Obesity-related breathing pattern may explain air pollution sensitivity in kids with asthma

Sadye Matula

April 11, 2022 2 min read Source/Disclosures Disclosures: Afshar-Mohajer reports no relevant financial disclosures. Please see the study for all other authors’ relevant financial disclosures. ADD TOPIC TO EMAIL ALERTS Receive an email when new articles are posted on Please provide […]

April 11, 2022

2 min read


Disclosures:
Afshar-Mohajer reports no relevant financial disclosures. Please see the study for all other authors’ relevant financial disclosures.


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Children with asthma and obesity breathe at higher tidal volumes, which may increase the efficiency of particulate matter deposition in the lung, researchers reported in the European Respiratory Journal.

“In this study of children with asthma, we found positive associations between BMI and tidal volume, respiratory rate and minute ventilation. We identified that obesity was associated with higher tidal volume and higher minute ventilation, which were in turn associated with greater breath-to-breath efficiency and higher rate of PM2.5 deposition in the lung,” Nima Afshar-Mohajer, PhD, postdoctoral researcher in the department of environmental health and engineering at Johns Hopkins Bloomberg School of Public Health, and the division of environmental sciences at the Gradient Corp. in Boston, and colleagues wrote. “These results provide evidence for a unique mechanism which may partially explain why obese children with asthma demonstrate greater susceptibility to air pollution.”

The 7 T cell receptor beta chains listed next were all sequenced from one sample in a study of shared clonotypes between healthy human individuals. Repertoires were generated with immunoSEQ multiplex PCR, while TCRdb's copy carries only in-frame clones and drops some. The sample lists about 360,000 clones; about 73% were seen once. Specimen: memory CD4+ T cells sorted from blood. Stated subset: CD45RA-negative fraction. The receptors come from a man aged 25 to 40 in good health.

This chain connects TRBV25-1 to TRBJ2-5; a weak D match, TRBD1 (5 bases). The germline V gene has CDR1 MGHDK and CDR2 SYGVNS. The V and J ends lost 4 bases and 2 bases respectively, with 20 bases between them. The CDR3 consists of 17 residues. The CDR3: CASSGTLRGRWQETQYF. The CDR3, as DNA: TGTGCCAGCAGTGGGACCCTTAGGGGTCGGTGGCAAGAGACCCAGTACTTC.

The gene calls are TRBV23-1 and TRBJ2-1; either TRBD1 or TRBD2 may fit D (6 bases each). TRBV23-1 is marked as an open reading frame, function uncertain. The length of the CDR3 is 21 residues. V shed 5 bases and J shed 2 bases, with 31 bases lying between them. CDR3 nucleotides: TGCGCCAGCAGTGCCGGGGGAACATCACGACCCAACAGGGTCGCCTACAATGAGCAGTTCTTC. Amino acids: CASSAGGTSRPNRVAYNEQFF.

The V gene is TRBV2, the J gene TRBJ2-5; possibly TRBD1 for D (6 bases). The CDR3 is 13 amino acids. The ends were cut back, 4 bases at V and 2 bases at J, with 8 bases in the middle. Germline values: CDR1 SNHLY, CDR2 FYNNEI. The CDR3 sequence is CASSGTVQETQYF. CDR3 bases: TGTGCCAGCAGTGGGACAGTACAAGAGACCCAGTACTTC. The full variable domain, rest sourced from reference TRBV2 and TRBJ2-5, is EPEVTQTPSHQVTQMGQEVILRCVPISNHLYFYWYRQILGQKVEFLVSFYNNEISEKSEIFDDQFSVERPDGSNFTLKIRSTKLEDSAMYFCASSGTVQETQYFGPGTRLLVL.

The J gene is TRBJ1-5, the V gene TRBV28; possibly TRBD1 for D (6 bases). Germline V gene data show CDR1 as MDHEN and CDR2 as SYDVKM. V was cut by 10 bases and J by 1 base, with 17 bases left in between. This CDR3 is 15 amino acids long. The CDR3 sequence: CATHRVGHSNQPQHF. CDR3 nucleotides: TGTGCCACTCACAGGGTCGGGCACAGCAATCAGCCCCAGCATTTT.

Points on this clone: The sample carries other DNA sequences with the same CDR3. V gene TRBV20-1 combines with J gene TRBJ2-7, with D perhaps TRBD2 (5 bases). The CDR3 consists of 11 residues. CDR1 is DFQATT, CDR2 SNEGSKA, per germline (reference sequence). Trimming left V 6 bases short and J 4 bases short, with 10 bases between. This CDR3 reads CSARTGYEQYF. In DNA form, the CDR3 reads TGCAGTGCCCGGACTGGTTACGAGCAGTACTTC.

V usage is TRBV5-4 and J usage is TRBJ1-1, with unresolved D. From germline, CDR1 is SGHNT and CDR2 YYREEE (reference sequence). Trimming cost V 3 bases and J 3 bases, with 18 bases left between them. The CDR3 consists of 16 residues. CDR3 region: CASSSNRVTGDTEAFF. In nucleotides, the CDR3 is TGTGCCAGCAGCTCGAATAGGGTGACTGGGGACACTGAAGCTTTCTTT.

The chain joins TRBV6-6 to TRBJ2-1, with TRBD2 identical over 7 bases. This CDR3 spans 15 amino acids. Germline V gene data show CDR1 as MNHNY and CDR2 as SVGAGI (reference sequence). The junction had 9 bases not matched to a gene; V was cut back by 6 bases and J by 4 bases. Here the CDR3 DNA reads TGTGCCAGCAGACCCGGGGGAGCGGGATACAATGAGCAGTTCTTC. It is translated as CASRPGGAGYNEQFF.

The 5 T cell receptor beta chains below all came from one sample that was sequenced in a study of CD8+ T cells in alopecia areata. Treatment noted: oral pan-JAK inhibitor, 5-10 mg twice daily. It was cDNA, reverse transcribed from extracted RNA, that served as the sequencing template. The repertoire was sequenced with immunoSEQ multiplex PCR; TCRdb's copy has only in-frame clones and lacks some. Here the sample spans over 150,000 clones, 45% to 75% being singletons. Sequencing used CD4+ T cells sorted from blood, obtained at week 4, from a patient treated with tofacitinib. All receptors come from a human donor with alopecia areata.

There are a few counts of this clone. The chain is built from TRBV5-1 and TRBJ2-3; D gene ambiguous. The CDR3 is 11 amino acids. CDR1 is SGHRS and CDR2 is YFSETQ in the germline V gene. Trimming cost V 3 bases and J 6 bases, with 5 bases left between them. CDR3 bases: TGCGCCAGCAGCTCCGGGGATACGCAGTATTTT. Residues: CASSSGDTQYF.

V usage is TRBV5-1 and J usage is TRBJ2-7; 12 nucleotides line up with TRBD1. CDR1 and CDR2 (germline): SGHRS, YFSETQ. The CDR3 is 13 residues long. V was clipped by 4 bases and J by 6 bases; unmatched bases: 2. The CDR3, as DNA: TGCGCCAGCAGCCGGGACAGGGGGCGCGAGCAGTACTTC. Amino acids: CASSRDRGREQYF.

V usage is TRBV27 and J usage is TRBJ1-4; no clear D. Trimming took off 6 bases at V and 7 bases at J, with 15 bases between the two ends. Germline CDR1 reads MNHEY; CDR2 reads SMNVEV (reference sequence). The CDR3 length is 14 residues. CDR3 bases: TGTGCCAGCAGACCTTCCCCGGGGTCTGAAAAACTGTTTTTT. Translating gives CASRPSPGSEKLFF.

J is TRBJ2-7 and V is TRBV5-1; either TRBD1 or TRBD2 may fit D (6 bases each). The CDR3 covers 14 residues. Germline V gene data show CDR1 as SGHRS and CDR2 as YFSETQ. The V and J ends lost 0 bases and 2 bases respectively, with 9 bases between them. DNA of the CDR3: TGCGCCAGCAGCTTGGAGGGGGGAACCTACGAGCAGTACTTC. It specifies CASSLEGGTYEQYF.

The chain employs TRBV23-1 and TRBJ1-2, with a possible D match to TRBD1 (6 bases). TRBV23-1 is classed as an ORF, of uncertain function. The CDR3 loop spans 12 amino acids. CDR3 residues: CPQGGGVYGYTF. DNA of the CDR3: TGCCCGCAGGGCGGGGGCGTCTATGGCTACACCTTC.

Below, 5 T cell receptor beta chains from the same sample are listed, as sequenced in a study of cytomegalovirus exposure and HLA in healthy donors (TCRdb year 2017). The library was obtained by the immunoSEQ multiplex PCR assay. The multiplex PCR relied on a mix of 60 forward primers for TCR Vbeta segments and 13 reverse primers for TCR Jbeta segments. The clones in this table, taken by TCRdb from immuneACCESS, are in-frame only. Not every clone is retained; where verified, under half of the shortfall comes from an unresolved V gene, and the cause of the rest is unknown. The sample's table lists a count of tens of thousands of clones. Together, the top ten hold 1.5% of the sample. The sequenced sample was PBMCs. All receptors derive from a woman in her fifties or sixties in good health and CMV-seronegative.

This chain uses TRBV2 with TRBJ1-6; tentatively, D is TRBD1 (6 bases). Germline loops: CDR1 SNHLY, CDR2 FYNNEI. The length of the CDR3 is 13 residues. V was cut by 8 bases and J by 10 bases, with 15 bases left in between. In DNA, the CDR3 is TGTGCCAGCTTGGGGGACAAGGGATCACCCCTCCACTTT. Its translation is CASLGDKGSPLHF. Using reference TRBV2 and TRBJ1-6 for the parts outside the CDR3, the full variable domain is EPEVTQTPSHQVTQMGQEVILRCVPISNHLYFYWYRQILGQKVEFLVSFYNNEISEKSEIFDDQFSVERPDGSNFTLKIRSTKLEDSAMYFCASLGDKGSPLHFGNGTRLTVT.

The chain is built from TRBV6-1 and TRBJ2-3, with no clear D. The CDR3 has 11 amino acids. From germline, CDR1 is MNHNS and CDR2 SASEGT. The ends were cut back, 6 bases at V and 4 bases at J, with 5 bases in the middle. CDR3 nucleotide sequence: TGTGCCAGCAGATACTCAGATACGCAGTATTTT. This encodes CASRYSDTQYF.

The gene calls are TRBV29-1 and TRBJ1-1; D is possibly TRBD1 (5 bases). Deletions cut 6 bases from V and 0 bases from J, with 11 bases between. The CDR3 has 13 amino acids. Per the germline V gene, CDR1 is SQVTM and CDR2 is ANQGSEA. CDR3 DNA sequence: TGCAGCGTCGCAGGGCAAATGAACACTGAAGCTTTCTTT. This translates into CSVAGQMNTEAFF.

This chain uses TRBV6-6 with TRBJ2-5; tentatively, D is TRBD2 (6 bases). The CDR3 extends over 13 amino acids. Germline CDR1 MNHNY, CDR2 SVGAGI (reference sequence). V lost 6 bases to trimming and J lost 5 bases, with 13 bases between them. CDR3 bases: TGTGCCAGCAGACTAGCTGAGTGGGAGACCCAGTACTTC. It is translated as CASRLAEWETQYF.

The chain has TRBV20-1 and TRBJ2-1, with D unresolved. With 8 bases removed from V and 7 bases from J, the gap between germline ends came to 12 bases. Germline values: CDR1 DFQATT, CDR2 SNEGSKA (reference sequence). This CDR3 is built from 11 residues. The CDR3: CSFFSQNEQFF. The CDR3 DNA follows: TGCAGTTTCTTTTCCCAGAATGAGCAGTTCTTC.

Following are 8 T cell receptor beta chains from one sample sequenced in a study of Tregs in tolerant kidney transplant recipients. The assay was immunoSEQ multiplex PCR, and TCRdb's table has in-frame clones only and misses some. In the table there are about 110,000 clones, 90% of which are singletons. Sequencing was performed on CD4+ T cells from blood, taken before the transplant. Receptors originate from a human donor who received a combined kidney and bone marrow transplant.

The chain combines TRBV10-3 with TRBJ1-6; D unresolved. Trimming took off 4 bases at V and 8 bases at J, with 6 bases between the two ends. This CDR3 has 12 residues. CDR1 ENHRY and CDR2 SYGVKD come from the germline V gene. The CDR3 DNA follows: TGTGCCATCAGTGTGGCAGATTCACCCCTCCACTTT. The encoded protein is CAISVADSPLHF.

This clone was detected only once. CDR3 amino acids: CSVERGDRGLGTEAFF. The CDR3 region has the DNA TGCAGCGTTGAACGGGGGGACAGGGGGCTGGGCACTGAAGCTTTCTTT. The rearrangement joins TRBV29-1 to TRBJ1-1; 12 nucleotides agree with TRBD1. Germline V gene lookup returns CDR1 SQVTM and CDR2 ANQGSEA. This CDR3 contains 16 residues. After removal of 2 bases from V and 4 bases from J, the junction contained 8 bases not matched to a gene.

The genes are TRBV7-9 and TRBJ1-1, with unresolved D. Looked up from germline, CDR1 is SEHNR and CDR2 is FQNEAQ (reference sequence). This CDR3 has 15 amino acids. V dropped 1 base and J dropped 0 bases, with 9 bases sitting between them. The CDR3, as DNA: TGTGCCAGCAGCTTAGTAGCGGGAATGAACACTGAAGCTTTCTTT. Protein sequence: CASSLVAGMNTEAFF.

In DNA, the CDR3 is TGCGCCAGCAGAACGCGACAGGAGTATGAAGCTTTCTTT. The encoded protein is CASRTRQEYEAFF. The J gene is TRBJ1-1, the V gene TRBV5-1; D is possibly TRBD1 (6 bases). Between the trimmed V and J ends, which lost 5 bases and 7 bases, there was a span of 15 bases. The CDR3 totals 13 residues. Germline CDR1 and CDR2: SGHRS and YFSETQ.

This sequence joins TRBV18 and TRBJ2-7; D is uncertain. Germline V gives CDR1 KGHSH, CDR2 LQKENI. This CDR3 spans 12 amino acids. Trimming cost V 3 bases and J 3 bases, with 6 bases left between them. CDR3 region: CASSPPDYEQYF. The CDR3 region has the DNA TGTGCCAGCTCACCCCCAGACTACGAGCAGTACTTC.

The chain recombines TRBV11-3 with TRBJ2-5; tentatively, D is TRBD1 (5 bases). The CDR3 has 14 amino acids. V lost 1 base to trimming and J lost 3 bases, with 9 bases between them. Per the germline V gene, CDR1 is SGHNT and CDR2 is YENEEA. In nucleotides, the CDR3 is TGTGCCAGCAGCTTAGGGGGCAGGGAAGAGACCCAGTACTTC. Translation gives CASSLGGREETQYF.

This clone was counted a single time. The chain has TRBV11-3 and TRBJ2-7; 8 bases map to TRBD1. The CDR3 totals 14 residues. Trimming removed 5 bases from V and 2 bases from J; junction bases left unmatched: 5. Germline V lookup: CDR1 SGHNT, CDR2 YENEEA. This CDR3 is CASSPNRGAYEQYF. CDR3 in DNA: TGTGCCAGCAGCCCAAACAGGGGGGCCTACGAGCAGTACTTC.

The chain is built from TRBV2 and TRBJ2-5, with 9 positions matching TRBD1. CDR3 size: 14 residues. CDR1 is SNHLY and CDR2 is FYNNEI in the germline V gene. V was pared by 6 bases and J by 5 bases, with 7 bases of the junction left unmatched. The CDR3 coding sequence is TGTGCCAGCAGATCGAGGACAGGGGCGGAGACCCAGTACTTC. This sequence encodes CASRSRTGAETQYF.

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Researchers evaluated baseline data from 174 children with asthma aged 8 to 17 years in the single-center, randomized, parallel, prospective AIRWEIGHS study. The researchers measured tidal breathing using a pitot-tube flow meter and obtained tidal volume, respiratory rate and minute ventilation. In a multivariable model adjusted for age, height, race, sex and asthma severity, researchers estimated the association of BMI z score with breathing patterns, and based on BMI-associated changes in breathing patterns, they used a particle dosimetry model simulating PM2.5 lung deposition.

Overall, 86 children included were categorized as obese (mean age, 10.9 years; 45% girls; 87% Black) and 88 were nonobese (mean age, 11.1 years; 34% girls; 84% Black)

Children with a higher BMI had higher tidal volume (adjusted mean difference, 25 mL) and higher minute ventilation (adjusted mean difference, 453 mL per minute) compared with children with a normal BMI.

Children with higher tidal volumes also had higher fractional PM2.5 deposition in the lung, which was driven by greater alveolar deposition, according to the researchers. This meant that children with obesity had greater per-breath retention of inhaled PM2.5 with an adjusted mean difference of 3.4%, which led to worse PM2.5 deposition rates, the researchers wrote.

According to the researchers, these results highlight a “dual hit” scenario, wherein children with obesity and asthma are cumulatively exposed to greater PM2.5 levels compared with children with normal weight, even when breathing the same ambient air.

“These findings characterize a mechanism for why obese children with asthma are more susceptible to air pollution, and thus rationale for why obesity is a risk factor for more severe and uncontrolled asthma,” the researchers wrote. “Follow-on investigation of particle deposition characteristics in children with asthma is warranted.”

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